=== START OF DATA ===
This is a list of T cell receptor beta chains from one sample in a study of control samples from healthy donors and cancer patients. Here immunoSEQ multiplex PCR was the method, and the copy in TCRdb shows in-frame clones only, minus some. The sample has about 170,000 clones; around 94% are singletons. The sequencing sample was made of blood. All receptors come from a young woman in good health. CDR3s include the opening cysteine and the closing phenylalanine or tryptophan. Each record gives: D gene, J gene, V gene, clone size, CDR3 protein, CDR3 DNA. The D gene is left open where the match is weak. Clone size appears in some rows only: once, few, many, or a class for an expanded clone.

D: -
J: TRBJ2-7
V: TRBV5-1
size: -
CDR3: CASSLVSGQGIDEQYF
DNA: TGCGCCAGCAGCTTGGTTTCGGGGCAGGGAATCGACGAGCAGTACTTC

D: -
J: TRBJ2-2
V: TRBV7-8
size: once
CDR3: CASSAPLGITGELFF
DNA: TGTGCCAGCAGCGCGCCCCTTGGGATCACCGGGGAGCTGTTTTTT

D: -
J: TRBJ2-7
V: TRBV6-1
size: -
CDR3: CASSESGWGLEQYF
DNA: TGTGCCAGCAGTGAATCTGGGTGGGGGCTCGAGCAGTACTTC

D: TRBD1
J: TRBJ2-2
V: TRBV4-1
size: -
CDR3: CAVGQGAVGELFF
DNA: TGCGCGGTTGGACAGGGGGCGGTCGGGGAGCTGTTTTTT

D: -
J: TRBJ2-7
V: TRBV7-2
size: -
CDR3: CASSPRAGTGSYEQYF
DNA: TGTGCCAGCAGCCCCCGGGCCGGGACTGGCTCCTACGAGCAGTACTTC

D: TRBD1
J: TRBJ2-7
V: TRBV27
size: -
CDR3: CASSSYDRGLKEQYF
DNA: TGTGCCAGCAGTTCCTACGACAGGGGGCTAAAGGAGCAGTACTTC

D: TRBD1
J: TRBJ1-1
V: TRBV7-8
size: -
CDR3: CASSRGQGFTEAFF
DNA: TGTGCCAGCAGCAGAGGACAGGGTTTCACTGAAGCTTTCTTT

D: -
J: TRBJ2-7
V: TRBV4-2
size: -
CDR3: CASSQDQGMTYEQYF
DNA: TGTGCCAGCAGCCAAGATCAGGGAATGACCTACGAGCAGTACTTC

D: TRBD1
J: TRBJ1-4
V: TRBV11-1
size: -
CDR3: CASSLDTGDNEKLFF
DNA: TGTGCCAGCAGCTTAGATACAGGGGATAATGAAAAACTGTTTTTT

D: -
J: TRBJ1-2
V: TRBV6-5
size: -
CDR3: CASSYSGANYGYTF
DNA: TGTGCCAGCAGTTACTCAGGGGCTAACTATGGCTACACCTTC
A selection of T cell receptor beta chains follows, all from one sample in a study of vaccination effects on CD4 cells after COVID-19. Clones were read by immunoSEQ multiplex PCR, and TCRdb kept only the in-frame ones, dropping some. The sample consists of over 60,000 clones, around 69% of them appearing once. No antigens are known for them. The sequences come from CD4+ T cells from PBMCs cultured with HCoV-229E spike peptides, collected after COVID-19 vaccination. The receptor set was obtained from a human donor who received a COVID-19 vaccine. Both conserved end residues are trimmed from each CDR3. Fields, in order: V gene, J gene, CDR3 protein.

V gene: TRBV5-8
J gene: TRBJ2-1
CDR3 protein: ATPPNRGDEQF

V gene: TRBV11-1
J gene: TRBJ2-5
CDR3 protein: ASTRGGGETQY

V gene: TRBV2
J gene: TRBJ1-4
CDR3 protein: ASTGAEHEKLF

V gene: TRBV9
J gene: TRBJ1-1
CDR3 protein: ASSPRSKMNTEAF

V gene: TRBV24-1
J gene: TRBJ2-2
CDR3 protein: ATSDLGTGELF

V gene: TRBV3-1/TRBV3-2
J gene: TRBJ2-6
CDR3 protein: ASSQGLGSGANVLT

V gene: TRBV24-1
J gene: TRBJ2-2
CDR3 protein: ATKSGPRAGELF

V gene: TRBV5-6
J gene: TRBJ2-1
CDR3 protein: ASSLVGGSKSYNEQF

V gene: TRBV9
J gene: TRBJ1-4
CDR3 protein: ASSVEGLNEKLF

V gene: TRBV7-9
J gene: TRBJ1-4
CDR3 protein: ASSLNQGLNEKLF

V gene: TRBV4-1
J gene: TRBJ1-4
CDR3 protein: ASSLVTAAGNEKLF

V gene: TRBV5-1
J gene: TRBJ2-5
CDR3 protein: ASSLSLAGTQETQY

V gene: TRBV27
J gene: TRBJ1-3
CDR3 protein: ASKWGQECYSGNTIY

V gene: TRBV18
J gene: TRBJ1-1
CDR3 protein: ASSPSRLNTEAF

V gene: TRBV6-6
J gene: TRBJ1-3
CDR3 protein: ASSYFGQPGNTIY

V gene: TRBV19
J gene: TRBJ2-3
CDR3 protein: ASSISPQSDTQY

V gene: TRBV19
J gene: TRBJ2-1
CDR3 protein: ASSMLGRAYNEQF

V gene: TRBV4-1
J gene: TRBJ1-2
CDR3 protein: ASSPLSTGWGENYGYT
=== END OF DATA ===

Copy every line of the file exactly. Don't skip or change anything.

This is a list of T cell receptor beta chains from one sample in a study of control samples from healthy donors and cancer patients. Here immunoSEQ multiplex PCR was the method, and the copy in TCRdb shows in-frame clones only, minus some. The sample has about 170,000 clones; around 94% are singletons. The sequencing sample was made of blood. All receptors come from a young woman in good health. CDR3s include the opening cysteine and the closing phenylalanine or tryptophan. Each record gives: D gene, J gene, V gene, clone size, CDR3 protein, CDR3 DNA. The D gene is left open where the match is weak. Clone size appears in some rows only: once, few, many, or a class for an expanded clone.

D: -
J: TRBJ2-7
V: TRBV5-1
size: -
CDR3: CASSLVSGQGIDEQYF
DNA: TGCGCCAGCAGCTTGGTTTCGGGGCAGGGAATCGACGAGCAGTACTTC

D: -
J: TRBJ2-2
V: TRBV7-8
size: once
CDR3: CASSAPLGITGELFF
DNA: TGTGCCAGCAGCGCGCCCCTTGGGATCACCGGGGAGCTGTTTTTT

D: -
J: TRBJ2-7
V: TRBV6-1
size: -
CDR3: CASSESGWGLEQYF
DNA: TGTGCCAGCAGTGAATCTGGGTGGGGGCTCGAGCAGTACTTC

D: TRBD1
J: TRBJ2-2
V: TRBV4-1
size: -
CDR3: CAVGQGAVGELFF
DNA: TGCGCGGTTGGACAGGGGGCGGTCGGGGAGCTGTTTTTT

D: -
J: TRBJ2-7
V: TRBV7-2
size: -
CDR3: CASSPRAGTGSYEQYF
DNA: TGTGCCAGCAGCCCCCGGGCCGGGACTGGCTCCTACGAGCAGTACTTC

D: TRBD1
J: TRBJ2-7
V: TRBV27
size: -
CDR3: CASSSYDRGLKEQYF
DNA: TGTGCCAGCAGTTCCTACGACAGGGGGCTAAAGGAGCAGTACTTC

D: TRBD1
J: TRBJ1-1
V: TRBV7-8
size: -
CDR3: CASSRGQGFTEAFF
DNA: TGTGCCAGCAGCAGAGGACAGGGTTTCACTGAAGCTTTCTTT

D: -
J: TRBJ2-7
V: TRBV4-2
size: -
CDR3: CASSQDQGMTYEQYF
DNA: TGTGCCAGCAGCCAAGATCAGGGAATGACCTACGAGCAGTACTTC

D: TRBD1
J: TRBJ1-4
V: TRBV11-1
size: -
CDR3: CASSLDTGDNEKLFF
DNA: TGTGCCAGCAGCTTAGATACAGGGGATAATGAAAAACTGTTTTTT

D: -
J: TRBJ1-2
V: TRBV6-5
size: -
CDR3: CASSYSGANYGYTF
DNA: TGTGCCAGCAGTTACTCAGGGGCTAACTATGGCTACACCTTC
A selection of T cell receptor beta chains follows, all from one sample in a study of vaccination effects on CD4 cells after COVID-19. Clones were read by immunoSEQ multiplex PCR, and TCRdb kept only the in-frame ones, dropping some. The sample consists of over 60,000 clones, around 69% of them appearing once. No antigens are known for them. The sequences come from CD4+ T cells from PBMCs cultured with HCoV-229E spike peptides, collected after COVID-19 vaccination. The receptor set was obtained from a human donor who received a COVID-19 vaccine. Both conserved end residues are trimmed from each CDR3. Fields, in order: V gene, J gene, CDR3 protein.

V gene: TRBV5-8
J gene: TRBJ2-1
CDR3 protein: ATPPNRGDEQF

V gene: TRBV11-1
J gene: TRBJ2-5
CDR3 protein: ASTRGGGETQY

V gene: TRBV2
J gene: TRBJ1-4
CDR3 protein: ASTGAEHEKLF

V gene: TRBV9
J gene: TRBJ1-1
CDR3 protein: ASSPRSKMNTEAF

V gene: TRBV24-1
J gene: TRBJ2-2
CDR3 protein: ATSDLGTGELF

V gene: TRBV3-1/TRBV3-2
J gene: TRBJ2-6
CDR3 protein: ASSQGLGSGANVLT

V gene: TRBV24-1
J gene: TRBJ2-2
CDR3 protein: ATKSGPRAGELF

V gene: TRBV5-6
J gene: TRBJ2-1
CDR3 protein: ASSLVGGSKSYNEQF

V gene: TRBV9
J gene: TRBJ1-4
CDR3 protein: ASSVEGLNEKLF

V gene: TRBV7-9
J gene: TRBJ1-4
CDR3 protein: ASSLNQGLNEKLF

V gene: TRBV4-1
J gene: TRBJ1-4
CDR3 protein: ASSLVTAAGNEKLF

V gene: TRBV5-1
J gene: TRBJ2-5
CDR3 protein: ASSLSLAGTQETQY

V gene: TRBV27
J gene: TRBJ1-3
CDR3 protein: ASKWGQECYSGNTIY

V gene: TRBV18
J gene: TRBJ1-1
CDR3 protein: ASSPSRLNTEAF

V gene: TRBV6-6
J gene: TRBJ1-3
CDR3 protein: ASSYFGQPGNTIY

V gene: TRBV19
J gene: TRBJ2-3
CDR3 protein: ASSISPQSDTQY

V gene: TRBV19
J gene: TRBJ2-1
CDR3 protein: ASSMLGRAYNEQF

V gene: TRBV4-1
J gene: TRBJ1-2
CDR3 protein: ASSPLSTGWGENYGYT